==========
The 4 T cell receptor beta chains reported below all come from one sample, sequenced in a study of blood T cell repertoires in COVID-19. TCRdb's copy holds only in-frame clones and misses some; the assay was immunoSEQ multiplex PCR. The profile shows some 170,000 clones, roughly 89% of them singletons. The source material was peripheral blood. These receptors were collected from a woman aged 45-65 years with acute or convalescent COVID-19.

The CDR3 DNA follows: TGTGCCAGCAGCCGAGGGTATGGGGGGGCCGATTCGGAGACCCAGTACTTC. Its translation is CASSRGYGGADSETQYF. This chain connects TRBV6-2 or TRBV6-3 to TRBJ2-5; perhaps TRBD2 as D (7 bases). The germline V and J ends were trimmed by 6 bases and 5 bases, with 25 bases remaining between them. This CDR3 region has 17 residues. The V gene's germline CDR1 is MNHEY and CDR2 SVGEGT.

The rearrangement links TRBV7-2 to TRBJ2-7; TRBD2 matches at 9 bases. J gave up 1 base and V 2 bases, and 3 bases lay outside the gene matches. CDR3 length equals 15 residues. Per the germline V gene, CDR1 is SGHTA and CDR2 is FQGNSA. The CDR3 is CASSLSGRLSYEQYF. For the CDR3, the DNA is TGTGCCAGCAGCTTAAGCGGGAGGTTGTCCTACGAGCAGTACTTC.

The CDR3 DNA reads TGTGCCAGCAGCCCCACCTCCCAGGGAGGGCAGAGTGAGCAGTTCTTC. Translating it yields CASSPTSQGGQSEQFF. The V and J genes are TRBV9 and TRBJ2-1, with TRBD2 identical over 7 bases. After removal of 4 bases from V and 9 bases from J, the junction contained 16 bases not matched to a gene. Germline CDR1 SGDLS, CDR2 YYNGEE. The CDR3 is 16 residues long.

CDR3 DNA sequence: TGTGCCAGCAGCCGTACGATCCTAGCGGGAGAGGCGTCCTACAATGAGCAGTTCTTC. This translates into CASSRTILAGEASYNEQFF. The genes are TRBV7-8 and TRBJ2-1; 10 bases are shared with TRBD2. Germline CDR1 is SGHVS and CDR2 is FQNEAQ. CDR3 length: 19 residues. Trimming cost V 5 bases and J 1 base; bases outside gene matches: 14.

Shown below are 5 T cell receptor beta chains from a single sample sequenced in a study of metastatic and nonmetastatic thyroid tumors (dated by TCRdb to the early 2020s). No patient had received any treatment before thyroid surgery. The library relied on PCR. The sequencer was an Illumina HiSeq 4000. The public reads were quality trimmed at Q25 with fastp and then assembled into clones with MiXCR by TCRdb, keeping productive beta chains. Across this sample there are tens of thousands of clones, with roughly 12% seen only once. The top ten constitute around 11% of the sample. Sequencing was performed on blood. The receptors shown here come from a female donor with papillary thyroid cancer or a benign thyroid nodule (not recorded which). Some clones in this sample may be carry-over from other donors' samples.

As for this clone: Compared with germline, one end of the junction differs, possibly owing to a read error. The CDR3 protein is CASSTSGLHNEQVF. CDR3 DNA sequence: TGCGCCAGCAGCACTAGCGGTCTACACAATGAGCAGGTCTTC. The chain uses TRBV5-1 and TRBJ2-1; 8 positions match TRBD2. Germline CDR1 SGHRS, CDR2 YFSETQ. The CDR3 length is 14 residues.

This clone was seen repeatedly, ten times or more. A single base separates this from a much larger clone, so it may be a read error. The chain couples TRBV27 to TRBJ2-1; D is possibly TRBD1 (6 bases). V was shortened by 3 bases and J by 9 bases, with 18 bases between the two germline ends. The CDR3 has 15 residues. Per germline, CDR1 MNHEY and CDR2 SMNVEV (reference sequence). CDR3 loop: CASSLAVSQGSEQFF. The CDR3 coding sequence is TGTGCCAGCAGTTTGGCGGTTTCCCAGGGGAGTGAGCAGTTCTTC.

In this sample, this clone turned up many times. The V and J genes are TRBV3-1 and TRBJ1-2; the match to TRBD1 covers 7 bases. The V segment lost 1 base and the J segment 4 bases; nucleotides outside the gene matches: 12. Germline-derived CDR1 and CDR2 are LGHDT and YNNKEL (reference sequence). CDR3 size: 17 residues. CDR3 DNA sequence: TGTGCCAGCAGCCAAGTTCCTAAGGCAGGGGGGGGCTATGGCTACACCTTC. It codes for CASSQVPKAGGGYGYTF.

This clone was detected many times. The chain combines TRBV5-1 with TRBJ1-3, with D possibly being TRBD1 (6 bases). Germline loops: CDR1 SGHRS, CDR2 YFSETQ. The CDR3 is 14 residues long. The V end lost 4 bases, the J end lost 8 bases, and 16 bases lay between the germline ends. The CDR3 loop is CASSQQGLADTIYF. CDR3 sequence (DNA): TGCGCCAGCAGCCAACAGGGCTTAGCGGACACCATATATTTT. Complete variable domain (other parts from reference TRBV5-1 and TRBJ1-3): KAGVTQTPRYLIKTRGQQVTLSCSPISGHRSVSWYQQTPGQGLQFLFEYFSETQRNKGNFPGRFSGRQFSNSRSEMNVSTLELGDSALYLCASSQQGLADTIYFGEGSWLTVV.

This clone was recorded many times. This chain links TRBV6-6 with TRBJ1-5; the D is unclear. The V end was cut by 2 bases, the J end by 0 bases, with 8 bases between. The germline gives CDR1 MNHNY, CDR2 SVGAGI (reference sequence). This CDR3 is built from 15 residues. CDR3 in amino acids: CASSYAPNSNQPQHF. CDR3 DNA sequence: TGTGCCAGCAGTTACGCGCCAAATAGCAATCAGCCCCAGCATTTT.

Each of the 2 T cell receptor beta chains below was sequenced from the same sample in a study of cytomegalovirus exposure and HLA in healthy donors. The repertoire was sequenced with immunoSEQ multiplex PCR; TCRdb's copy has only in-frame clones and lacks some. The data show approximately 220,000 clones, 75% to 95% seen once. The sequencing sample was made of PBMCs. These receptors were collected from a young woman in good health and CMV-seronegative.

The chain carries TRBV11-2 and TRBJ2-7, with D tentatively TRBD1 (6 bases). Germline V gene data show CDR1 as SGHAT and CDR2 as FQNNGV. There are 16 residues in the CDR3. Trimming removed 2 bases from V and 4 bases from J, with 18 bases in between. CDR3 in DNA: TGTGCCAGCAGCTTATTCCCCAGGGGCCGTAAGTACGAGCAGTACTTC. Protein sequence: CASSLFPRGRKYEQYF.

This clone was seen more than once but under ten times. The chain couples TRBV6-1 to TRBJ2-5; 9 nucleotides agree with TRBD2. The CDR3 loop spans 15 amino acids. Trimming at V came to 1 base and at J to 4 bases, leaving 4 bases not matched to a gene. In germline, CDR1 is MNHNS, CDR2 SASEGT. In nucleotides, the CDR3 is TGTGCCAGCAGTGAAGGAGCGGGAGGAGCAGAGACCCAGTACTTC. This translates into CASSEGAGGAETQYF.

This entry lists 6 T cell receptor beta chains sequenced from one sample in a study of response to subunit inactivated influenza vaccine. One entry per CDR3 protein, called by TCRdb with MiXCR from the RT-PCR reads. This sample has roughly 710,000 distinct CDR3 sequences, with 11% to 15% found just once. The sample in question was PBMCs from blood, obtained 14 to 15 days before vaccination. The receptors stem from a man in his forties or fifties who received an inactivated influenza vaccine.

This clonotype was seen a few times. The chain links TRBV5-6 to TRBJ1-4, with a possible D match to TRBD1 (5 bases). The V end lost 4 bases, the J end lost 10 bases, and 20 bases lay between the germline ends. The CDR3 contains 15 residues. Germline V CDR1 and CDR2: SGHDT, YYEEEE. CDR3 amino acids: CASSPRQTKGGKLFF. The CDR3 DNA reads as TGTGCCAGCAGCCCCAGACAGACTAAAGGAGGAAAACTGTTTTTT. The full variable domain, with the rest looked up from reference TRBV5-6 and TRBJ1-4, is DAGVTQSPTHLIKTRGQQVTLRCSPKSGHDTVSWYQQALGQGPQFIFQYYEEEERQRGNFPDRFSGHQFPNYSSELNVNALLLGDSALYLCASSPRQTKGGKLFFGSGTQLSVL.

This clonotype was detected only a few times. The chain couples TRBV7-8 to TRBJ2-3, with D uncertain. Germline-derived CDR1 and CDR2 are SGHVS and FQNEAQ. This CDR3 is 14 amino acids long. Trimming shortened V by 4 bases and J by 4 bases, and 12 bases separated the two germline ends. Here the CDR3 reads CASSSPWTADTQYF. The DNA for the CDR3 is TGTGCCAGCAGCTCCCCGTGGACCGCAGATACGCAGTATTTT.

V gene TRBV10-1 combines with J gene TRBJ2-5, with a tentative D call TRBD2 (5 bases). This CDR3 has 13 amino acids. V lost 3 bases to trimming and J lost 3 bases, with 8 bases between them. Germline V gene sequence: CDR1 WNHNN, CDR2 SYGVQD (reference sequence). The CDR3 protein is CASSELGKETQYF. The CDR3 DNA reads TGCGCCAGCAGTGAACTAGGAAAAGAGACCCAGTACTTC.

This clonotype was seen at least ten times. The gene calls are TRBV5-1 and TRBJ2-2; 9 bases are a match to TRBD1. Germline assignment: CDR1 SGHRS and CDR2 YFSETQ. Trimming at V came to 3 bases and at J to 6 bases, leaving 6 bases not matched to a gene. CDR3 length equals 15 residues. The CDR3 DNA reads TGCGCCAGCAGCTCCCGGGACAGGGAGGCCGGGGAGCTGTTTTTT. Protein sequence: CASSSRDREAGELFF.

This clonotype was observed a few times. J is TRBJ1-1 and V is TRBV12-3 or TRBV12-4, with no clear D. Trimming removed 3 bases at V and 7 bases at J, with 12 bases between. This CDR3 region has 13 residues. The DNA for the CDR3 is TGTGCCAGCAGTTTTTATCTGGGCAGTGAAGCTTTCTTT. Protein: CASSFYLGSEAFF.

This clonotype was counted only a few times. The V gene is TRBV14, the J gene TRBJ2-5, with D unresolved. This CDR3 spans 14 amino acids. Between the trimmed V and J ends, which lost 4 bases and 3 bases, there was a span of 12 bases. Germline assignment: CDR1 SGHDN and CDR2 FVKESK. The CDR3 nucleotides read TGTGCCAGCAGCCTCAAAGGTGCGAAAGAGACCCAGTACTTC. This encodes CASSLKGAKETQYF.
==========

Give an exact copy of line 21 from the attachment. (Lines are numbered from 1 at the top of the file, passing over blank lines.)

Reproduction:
This clonotype was counted only a few times. The V gene is TRBV14, the J gene TRBJ2-5, with D unresolved. This CDR3 spans 14 amino acids. Between the trimmed V and J ends, which lost 4 bases and 3 bases, there was a span of 12 bases. Germline assignment: CDR1 SGHDN and CDR2 FVKESK. The CDR3 nucleotides read TGTGCCAGCAGCCTCAAAGGTGCGAAAGAGACCCAGTACTTC. This encodes CASSLKGAKETQYF.